Peach Barrel of Laughs: The humor and hustle of Atlanta’s comedy scene

Established in 2010, The Laughing Skull Lounge has grown to become on the most premiere venues in the South for local comedians and celebrity talent to perform original material to excited audiences. (Courtesy of Marshall Chiles)

When Marshall Chiles first began performing stand-up in Atlanta in the mid-’90s, the only thing he found more difficult than nailing a joke was finding a comedy club in the city that would allow him to tell one.

“You had Wednesday nights at the Punchline, which was impossible to get on, and if you were a white comedian, if you went to open mics uptown, they would put you on basically because it would be like feeding meat on to the lions,” he said. “I was so desperate for stage time that I would go to karaoke bars and try to perform material I wrote on the napkins.”

A Georgia native and comic, it was those experiences as a young performer that led Chiles to establish The Laughing Skull Lounge, a comedy club located in Midtown designed to offer comedic talent in Atlanta an opportunity to perform, network and most importantly, make a room full of clubgoers laugh.

Since its opening in 2009, The Laughing Skull has grown to become one of the most established comedy venues in the South, attracting established comics such as Dave Chapelle, Amy Schumer, Joe Rogan and Robin Williams to come up and take the stage.

“I’m building a comedy empire to pass onto my kids so they can run it into the ground,” Chiles said.

With the expansion of production in the Georgia television and film industry, comedy clubs such as The Laughing Skull have contributed to allowing local comedians to have an outlet to perform new material and gain exposure to both a regional and national audience.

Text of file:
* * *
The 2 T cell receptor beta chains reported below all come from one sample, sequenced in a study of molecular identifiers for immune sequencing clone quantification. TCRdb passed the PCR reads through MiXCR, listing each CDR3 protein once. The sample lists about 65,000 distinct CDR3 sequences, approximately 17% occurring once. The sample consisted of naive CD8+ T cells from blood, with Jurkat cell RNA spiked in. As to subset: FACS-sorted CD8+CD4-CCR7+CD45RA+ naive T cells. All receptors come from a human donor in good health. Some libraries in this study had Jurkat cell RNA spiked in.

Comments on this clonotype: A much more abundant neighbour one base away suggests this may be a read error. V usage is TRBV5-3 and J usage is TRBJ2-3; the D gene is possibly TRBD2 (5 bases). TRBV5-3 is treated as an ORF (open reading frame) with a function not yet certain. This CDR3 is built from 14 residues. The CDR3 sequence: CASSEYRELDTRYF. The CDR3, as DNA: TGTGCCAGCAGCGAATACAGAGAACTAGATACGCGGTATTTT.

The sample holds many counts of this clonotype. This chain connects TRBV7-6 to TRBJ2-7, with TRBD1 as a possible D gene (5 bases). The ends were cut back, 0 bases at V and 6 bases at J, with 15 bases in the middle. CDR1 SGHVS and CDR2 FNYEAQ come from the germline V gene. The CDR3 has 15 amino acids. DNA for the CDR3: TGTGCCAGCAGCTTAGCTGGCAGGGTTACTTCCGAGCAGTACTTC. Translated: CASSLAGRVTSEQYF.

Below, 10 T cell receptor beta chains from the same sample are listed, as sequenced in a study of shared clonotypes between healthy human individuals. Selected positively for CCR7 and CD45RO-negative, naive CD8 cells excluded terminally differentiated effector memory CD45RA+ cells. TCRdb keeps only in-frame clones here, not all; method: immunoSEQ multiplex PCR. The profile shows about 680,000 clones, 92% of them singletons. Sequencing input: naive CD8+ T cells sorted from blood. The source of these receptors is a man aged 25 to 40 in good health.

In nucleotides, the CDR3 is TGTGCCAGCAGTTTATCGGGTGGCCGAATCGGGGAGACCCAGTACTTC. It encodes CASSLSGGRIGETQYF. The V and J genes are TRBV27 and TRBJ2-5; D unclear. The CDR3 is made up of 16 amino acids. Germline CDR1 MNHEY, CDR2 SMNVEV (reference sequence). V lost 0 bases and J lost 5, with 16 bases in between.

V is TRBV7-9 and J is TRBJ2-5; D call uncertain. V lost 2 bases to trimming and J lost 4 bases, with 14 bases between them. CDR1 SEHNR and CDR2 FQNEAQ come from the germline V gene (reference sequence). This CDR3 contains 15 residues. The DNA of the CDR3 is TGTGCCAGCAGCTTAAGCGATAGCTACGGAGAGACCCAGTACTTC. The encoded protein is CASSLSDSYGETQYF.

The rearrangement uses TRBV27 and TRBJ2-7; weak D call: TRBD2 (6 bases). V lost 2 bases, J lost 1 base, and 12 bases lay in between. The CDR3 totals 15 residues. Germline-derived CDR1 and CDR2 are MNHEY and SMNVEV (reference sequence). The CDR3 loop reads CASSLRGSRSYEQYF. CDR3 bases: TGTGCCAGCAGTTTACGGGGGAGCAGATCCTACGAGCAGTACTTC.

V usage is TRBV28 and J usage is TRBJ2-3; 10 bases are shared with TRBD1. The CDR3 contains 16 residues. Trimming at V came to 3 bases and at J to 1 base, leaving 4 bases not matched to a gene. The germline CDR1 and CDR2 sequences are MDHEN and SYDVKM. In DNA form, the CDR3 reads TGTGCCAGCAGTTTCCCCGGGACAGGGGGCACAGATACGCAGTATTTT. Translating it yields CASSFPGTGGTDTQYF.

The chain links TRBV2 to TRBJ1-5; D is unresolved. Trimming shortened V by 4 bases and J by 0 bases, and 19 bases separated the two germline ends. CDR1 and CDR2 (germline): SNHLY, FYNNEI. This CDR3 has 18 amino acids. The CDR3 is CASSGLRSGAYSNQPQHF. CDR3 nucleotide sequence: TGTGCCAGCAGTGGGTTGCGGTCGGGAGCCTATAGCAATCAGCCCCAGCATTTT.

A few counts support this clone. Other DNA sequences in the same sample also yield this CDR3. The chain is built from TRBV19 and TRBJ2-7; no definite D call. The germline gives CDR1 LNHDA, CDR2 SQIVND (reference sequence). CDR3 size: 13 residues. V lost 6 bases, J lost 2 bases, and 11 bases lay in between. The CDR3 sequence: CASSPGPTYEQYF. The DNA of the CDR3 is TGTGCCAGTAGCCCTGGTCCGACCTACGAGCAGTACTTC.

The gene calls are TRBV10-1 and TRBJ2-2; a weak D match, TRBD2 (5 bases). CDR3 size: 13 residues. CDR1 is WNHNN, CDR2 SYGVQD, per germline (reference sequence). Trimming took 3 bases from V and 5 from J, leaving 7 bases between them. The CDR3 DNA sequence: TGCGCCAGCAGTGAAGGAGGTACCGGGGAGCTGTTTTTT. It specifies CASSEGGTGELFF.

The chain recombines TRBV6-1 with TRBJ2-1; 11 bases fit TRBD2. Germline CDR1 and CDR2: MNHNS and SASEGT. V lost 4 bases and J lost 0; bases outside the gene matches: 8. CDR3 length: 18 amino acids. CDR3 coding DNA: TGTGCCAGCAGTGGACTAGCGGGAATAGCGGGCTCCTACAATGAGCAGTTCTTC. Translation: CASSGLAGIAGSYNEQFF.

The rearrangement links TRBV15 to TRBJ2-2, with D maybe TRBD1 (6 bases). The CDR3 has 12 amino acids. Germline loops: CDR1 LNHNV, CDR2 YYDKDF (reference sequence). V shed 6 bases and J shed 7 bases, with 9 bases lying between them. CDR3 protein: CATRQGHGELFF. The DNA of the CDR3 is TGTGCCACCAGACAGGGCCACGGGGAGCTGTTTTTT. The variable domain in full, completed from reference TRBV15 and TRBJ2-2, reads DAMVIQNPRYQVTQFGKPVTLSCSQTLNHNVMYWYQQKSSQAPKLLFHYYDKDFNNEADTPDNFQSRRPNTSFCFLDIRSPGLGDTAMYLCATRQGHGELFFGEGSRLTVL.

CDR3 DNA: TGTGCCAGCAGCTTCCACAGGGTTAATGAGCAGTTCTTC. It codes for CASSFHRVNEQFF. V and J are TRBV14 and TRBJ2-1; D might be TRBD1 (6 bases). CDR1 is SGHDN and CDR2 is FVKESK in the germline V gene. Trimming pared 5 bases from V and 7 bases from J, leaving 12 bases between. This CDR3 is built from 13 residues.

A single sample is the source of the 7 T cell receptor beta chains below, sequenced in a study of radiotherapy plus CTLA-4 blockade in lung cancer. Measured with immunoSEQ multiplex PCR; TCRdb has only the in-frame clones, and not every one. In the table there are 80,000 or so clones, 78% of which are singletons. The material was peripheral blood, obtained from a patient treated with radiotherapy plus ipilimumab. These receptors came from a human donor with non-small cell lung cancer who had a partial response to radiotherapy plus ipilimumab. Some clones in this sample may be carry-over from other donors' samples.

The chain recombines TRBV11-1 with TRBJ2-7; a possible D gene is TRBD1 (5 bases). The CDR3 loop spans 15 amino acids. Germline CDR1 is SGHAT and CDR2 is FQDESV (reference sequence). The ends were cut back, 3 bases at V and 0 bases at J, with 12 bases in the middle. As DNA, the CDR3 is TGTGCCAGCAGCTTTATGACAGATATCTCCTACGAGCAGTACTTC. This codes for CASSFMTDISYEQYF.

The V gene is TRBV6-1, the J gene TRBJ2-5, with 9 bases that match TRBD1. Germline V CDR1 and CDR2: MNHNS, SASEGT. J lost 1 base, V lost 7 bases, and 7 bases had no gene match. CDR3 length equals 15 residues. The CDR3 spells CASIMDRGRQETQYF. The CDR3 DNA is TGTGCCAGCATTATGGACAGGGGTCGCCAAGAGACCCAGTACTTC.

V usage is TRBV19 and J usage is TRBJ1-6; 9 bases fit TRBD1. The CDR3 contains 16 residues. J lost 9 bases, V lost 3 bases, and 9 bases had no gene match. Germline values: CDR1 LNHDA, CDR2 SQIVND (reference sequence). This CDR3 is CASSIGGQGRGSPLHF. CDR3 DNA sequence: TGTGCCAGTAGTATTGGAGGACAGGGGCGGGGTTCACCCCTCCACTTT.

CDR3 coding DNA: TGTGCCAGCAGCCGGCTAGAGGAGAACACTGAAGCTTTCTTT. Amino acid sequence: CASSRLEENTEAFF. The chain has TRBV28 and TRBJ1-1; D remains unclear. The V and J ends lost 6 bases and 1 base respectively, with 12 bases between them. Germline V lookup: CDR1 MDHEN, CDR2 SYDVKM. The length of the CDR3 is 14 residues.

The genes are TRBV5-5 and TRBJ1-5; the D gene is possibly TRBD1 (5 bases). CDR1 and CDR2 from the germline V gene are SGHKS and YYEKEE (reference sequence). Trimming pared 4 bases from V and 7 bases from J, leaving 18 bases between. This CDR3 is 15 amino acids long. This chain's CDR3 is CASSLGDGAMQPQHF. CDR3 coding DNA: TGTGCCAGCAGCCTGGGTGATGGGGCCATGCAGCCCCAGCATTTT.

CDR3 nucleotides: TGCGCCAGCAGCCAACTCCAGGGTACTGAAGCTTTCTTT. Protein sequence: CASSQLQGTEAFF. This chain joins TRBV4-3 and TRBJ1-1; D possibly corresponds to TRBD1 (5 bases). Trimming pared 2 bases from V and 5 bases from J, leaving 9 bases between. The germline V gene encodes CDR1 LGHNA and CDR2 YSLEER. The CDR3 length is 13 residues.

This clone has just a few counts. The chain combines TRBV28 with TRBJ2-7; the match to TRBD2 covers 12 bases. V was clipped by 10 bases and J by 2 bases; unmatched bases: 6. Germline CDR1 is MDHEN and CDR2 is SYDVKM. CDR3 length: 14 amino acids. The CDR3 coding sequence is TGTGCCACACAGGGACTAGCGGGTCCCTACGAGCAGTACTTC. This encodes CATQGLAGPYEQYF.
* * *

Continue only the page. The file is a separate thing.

“All of us go onstage and take L’s every day, but it is still a craft we love so much.”

Rama Sambatur, Comedian

“Atlanta is thriving and a great place for comedians to move to,” Chiles said. “Comedians can come here and get a lot more stage time and opportunities compared to being somewhere like L.A. or New York.”

Ty Colgate, a professional comedian and founder of Fifth Place Comedy, a weekly showcase popular for featuring a diverse cluster of rising local comedians, concurs with Chiles’ outlook.

Comedian Ty Colgate is the co-founder of Fifth Place Comedy, a weekly comedy event known for showcasing up and coming Atlanta talent. (Photo courtesy of Ty Colgate).

“I feel like I’ve lived here long enough to not be hated as a transplant and say that Atlanta is just cooler than most cities,” said Colgate. “There has always been this upper edge social dynamic baked into this city. It makes you want to work harder and do a good job.”

Colgate credits many open mic nights throughout the city with allowing both established and first-time comedians to experiment with new material and connect with unfamiliar audiences, for better or worse. 

“Every time you go on stage is like going to the gym; sometimes you’re not going to always hit the new record on the squat press,” he said. “Open mics are where you go to suck. I’ve bombed open mics a million times and will continue to bomb them. You have to make room to allow for creativity to exist and know that it’s not the end all, be all.”